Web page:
I went downhill then up the cinder cone past quiescent Doug-fir, out of breath now, heart beating loud enough to drown out the flame- lit prayers of some Mexican men possessed by the spirit on so early a Sunday in these woods.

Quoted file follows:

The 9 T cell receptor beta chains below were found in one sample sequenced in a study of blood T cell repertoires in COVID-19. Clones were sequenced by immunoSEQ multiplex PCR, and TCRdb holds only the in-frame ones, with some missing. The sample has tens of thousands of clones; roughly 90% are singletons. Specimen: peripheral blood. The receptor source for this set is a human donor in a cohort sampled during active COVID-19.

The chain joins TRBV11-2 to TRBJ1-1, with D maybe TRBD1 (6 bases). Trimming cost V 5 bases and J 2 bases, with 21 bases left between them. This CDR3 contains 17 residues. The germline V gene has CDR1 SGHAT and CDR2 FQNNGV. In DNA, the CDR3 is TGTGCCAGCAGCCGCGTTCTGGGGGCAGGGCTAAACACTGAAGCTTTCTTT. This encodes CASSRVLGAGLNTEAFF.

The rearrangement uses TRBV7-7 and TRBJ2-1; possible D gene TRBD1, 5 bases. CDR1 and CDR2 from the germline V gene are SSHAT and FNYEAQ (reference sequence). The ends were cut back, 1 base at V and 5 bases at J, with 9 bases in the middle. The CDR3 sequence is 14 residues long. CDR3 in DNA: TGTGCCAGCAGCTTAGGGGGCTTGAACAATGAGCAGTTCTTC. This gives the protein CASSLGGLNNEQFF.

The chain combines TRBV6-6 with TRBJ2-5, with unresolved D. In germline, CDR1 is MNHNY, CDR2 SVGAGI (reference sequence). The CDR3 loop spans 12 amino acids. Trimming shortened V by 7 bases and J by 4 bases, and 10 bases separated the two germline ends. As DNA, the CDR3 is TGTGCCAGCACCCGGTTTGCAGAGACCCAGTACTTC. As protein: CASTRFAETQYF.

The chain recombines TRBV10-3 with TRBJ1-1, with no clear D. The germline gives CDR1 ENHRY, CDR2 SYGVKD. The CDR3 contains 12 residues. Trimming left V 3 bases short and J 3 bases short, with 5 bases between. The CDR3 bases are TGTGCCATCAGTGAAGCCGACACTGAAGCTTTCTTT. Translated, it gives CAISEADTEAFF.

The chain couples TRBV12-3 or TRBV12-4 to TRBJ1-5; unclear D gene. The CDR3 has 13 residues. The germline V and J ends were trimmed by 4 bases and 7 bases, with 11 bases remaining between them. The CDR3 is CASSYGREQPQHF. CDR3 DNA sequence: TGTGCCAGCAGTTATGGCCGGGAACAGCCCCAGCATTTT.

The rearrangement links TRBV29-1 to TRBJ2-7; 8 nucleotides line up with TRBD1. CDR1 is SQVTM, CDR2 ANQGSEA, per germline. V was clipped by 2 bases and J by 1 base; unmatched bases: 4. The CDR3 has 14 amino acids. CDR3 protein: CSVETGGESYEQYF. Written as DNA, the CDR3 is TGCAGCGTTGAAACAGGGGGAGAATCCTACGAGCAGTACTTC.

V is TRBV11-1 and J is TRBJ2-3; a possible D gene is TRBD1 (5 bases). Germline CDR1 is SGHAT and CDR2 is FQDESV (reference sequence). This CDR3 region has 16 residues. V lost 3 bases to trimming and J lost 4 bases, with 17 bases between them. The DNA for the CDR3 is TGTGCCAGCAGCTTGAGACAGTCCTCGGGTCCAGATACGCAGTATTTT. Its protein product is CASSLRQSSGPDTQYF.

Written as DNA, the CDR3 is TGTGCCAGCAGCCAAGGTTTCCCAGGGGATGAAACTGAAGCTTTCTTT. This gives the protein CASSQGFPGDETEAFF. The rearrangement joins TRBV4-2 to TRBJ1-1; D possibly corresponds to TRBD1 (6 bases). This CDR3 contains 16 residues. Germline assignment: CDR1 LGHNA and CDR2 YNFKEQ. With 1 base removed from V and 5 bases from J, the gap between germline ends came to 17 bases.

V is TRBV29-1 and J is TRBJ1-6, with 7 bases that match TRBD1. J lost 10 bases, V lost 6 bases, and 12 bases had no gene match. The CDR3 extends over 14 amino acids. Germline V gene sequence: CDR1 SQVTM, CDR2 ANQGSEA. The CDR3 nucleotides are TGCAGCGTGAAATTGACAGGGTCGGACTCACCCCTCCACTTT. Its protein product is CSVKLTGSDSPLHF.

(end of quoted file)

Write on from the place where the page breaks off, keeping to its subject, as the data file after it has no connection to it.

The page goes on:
A loose gathering under a canopy of painted sawn wood and tarpaper; each man a picket- post, planted in their God. Is it an immigrant’s splintered glossolalia or a Pentecostal fire that shakes them, loosening tongues of flame above each head? I can’t quite hear. Like the Doug-fir at the top I’m deaf and cold, my lungs burning, mist pearling rain on my face. Yet despite the chill, sap still rises, filling our limbs—the men, trees, me—with the washed gold of the day.